The hard-core didacticism of Right And Wrong leaves little room in Mrs Budden’s narrative for anything else, though a couple of random passages do stand out. Early in the novel Budden launches into a sudden diatribe against chimney-sweeps; or rather, against the treatment of the sweeps’ boys, and those people who make it their business to decoy young children into this brutal profession. The sweeping trade itself is viewed as a necessary evil – for the present. The stance taken by the father of Rosa and Agnes is rather interesting:
“I only regret no thing has yet been discovered to supply the place of these poor suffering innocents; that no such contrivance has been effected, is a disgrace to human invention… I never will believe but, in this age of improvement and invention, something might be contrived to fully answer the purpose, and I think some public-spirited individual, or patriotic society, have only to offer a considerable reward, and this important contrivance would be effected: a contrivance not only important to humanity, but good morals, which at one stroke would snatch a thousand victims from misery and oppression, and for ever put a stop to the avarice, the tyranny, the cunning, that are ever at work to entrap and subdue them. Let us not say that, with the ‘slave trade’, we have abolished, all means of cruelty from the British dominions, whilst, in every village and town of this island, so many feeble, suffering victims hold up their hands for mercy in vain.”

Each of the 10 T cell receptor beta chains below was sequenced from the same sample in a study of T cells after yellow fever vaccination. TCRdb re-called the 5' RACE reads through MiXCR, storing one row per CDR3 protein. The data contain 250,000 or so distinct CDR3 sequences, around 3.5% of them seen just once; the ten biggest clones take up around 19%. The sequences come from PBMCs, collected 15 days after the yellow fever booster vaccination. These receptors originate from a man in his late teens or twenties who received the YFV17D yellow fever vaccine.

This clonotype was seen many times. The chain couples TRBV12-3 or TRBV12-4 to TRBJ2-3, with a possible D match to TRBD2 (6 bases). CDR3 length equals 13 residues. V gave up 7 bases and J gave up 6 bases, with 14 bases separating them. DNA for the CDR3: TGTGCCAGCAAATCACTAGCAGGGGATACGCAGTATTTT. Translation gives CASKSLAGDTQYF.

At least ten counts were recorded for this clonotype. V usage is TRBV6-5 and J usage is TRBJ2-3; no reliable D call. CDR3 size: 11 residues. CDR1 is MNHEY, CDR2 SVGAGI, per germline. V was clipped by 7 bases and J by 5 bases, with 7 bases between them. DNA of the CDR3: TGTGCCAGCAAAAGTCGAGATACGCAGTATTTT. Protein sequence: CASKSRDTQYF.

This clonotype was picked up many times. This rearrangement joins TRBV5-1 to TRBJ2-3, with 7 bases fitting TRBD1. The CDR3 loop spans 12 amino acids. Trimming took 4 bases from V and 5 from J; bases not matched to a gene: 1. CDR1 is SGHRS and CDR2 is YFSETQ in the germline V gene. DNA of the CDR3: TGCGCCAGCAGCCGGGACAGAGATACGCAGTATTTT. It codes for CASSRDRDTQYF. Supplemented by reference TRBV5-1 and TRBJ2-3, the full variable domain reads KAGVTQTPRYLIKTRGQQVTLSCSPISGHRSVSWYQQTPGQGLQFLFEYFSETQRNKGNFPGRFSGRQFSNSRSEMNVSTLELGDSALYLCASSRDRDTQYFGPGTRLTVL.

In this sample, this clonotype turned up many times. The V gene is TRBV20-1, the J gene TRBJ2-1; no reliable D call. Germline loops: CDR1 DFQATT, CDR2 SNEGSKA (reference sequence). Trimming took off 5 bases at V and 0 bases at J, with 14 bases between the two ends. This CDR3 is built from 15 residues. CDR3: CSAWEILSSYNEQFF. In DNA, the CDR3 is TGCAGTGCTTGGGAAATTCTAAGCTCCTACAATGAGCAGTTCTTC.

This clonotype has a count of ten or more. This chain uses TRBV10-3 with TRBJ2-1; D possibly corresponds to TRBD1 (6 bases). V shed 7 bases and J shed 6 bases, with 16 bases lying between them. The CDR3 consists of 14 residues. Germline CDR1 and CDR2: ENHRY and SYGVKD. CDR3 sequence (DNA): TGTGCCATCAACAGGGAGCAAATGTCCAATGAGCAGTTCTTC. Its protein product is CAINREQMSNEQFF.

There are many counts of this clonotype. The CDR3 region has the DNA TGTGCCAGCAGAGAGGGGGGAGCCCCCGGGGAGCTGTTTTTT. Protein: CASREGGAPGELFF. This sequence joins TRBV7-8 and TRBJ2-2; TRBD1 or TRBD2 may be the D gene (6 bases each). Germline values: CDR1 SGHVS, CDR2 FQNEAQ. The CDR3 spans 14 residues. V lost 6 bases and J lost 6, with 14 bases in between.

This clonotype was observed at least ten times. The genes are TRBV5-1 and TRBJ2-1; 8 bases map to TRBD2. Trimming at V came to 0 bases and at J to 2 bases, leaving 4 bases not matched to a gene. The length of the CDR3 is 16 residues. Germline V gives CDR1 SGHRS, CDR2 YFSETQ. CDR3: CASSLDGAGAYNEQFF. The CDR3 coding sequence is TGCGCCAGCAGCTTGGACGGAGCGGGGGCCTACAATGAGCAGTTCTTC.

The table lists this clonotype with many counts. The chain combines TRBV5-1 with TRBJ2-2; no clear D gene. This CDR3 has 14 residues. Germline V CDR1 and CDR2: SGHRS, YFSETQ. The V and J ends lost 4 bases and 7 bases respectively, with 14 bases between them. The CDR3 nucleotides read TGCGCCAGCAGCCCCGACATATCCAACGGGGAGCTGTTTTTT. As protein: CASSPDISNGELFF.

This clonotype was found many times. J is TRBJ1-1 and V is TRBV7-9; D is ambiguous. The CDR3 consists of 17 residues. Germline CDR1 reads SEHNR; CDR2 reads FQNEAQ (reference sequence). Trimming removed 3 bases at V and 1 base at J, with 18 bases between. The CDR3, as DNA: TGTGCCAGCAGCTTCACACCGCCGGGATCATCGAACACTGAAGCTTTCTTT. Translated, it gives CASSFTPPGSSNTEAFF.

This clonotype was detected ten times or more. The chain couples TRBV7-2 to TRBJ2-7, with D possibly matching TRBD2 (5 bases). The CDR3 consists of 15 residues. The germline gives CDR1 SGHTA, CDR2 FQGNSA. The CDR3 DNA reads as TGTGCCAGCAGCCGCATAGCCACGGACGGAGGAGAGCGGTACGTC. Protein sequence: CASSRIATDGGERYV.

While at the other end of the spectrum, we find this hilarious bit of class-obliviousness:
The tolling bell now proclaimed the hour of worship. The smiling family, with eager haste, prepared to obey the welcome summons; the little ones walked before, the grateful parents followed, their hearts swelling with unutterable content.
After service they enjoyed a short walk, and met crowds of well-dressed people indulging themselves in strolling through the beautiful fields and lanes that skirted the busy town. On their return home, they found a smoking dinner on the table…
—which must have appeared by magic. Because no good Christian family would keep its servants from attending church just to prepare their lunch – right?